The MRP and French Foreign Policy

The MRP and French Foreign Policy

The MRP and French Foreign Policy

The MRP and French Foreign Policy

Excerpt

At the time of writing, early 1962, France is still deeply involved in the fears and hopes of the Western world. In a television interview in late December, 1961, the famed commentator Walter Lippmann said that he was more fearful about the fate of democracy in France, should there be no Algerian solution, than he was about the fate of Berlin. On the other hand, the hopes of the West for developing an economic offensive are deeply bound up with the expanding European Common Market. France, a member from the beginning, has found that the Market is clearly working to her own economic advantage.

How is the Mouvement Républicain Populaire connected with all this? Domestically, this "party of the Fourth Republic" sought consistently through the first ten years of its existence to maintain the middle ground in French politics in order to protect democracy from the threats of both political extremes. Internationally, the MRP identified itself from the first with the program of European integration; one of its leaders made the initial proposal for the creation of the European Coal and Steel Community; and a leader of the MRP continuously presided over the French Foreign Office for ten full years, thereby helping to preserve a remarkable continuity in French foreign policy.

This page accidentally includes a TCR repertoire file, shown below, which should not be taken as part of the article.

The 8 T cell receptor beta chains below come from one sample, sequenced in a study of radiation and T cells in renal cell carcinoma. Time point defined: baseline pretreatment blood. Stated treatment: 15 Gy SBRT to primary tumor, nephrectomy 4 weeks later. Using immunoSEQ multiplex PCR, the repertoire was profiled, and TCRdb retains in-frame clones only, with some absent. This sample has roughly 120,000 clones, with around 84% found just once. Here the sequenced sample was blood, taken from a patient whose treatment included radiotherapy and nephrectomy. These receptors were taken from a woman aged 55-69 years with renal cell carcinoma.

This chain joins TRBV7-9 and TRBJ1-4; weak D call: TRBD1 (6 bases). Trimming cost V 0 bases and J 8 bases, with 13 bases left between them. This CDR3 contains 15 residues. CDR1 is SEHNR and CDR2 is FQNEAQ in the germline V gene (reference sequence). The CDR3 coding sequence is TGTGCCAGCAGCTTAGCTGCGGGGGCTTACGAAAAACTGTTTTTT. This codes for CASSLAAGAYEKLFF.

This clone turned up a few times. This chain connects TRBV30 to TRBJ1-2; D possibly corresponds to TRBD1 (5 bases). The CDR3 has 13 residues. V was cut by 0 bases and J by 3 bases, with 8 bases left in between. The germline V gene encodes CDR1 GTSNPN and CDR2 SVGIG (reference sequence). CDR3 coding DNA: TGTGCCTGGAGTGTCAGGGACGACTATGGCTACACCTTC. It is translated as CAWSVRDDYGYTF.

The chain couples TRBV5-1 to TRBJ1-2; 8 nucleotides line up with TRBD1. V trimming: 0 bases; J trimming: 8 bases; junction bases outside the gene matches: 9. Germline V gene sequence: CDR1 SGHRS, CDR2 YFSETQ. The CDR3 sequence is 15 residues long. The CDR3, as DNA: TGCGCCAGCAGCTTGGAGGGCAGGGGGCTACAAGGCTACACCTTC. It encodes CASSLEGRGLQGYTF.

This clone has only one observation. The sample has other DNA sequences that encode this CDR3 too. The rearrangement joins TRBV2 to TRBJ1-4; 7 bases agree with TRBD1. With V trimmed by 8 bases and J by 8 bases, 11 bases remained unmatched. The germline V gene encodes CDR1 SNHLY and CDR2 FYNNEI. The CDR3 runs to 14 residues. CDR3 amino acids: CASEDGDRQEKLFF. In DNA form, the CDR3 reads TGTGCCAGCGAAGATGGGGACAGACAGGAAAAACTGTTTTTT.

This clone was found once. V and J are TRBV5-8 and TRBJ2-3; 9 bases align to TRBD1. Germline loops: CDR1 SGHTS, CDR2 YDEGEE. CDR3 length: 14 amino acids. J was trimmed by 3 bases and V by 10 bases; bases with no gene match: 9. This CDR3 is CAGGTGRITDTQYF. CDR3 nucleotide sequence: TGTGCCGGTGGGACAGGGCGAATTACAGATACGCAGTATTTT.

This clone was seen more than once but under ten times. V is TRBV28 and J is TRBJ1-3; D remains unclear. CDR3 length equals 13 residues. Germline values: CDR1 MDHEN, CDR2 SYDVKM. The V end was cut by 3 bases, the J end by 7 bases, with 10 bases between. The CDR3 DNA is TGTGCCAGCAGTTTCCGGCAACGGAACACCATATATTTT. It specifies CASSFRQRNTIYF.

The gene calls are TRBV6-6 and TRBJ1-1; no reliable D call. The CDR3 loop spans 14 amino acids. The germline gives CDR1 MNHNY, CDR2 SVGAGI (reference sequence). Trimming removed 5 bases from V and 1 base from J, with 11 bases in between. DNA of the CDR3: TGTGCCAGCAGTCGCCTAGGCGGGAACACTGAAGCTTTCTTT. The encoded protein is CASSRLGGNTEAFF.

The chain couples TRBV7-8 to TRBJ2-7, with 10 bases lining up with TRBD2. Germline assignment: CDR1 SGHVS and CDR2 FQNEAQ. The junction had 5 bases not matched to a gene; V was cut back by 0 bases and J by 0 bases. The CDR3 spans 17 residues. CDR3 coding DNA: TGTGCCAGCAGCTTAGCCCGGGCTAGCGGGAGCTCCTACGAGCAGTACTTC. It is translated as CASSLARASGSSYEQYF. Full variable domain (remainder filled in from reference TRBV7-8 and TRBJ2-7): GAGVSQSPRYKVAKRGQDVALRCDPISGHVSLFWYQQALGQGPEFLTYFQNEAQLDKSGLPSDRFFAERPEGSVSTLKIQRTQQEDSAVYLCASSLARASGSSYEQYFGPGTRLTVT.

It is true that, in contrast to its first ten years, the MRP has played little direct part in French government since 1954. But its leader, Pflimlin, was the last Premier of the Fourth Republic, having yielded power to De Gaulle because of the exigencies of the Algerian crisis in 1958. The party surprised skeptics by doing better than expected in maintaining its representation in the National Assembly of the Fifth Republic. In fact, Maurice Schumann, the voice of Free France in World War II and a past President of the MRP, held the significant post of President of the Assembly's Committee on Foreign Affairs in 1960. More recently, five MRP leaders held posts in De Gaulle's cabinet until they resigned in May, 1962, in protest against De Gaulle's concept of European federation.

This work is a case study of the efforts of a political party to . . .

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